The Brownfields National Partnership........................6
The Brownfields Showcase Communities......................8
Effectiveness ............................................... 8
Impact of Voluntary Cleanup and Brownfield Programs in the States
................................................ 11
How Congress is Responding.....................................13
Appropriations ............................................. 13
Legislation ................................................ 16
Brownfields Tax Incentive................................16
106th Congress Legislative Proposals........................16
List of Figures
Figure 1. Brownfields Funding: FY1993 to FY2000.................14
List of Tables
Table 1. A Comparison of Agencies’ PlannedInvestment in the Partnership Agenda,
and Obligations and Loan Guarantees for Brownfields During Fiscal Years 1997
and 1998 ..................................................7
Table 2. Brownfield and Voluntary Cleanup Program Benefits............13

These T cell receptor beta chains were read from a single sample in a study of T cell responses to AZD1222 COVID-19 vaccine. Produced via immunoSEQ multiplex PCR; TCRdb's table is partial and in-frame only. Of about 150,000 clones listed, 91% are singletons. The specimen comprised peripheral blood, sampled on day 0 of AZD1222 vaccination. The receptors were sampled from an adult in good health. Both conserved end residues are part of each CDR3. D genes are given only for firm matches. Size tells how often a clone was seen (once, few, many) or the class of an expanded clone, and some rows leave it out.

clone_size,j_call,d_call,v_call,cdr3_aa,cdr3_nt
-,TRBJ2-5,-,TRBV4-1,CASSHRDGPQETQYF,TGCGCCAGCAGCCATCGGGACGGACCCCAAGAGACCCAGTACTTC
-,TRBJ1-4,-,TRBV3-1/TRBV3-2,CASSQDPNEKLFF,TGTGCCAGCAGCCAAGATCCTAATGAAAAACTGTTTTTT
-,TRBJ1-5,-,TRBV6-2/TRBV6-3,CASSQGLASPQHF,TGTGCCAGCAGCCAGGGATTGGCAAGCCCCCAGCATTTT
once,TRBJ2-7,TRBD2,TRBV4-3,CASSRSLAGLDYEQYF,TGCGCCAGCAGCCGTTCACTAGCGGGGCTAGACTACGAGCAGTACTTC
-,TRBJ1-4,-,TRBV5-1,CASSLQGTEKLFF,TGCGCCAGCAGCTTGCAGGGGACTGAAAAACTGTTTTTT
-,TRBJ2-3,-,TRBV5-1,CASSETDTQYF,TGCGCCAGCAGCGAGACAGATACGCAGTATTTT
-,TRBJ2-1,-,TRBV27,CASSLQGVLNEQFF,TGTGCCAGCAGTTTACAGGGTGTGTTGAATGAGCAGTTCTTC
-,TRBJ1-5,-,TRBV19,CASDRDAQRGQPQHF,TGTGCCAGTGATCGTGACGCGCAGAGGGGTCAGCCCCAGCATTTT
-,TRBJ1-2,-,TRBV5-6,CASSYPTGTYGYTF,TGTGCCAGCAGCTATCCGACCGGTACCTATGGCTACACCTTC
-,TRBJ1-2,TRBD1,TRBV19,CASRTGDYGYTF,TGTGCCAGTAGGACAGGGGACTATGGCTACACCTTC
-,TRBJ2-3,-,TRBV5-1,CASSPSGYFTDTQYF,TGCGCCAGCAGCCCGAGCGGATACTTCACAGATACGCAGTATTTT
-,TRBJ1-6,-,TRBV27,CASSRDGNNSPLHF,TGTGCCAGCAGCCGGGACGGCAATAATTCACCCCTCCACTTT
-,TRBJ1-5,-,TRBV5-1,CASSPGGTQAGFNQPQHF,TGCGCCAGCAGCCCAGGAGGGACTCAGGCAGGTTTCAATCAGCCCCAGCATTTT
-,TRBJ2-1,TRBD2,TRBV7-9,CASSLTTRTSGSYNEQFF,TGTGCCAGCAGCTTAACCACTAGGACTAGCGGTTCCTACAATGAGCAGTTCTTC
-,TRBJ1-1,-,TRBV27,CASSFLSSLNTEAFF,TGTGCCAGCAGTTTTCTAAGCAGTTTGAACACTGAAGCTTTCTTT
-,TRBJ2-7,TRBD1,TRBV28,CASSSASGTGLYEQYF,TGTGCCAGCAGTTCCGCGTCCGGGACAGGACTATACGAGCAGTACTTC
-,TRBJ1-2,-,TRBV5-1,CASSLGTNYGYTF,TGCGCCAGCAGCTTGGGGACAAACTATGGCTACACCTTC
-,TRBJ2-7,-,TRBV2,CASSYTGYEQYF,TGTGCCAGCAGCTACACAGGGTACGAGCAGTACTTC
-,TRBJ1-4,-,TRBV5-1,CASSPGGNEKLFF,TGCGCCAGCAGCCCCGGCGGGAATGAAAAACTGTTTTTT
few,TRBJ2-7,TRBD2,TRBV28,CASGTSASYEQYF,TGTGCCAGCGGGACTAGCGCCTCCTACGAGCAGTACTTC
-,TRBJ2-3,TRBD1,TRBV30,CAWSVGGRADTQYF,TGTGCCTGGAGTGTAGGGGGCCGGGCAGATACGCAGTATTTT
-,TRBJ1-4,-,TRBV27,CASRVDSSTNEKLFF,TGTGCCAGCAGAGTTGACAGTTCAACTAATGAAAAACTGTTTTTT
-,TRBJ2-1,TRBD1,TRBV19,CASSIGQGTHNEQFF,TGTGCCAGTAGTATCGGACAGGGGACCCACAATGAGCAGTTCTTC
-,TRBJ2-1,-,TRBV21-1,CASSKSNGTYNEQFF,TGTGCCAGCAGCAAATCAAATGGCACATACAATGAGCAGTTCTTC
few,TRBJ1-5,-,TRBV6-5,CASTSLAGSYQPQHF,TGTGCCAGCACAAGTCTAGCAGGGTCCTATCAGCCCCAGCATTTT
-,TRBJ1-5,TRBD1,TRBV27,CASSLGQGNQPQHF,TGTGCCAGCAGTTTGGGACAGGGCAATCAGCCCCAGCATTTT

Table 3. Brownfields Bills in the 106th Congress.......................18
Table 4. Bills with Characterization Grants and Revolving Loan Fund Grants.19

Superfund and the Brownfields Issue
The Brownfields Economic Redevelopment Initiative is an effort begun in 1993
by the U.S. Environmental Protection Agency (EPA) to address sites that may be
contaminated by hazardous substances,1 but do not pose a serious enough public
health risk to warrant cleanup under the Superfund program.2 EPA defines
brownfields as abandoned, idled, or under-used industrial and commercial facilities
where expansion or redevelopment is complicated by real or perceived environmental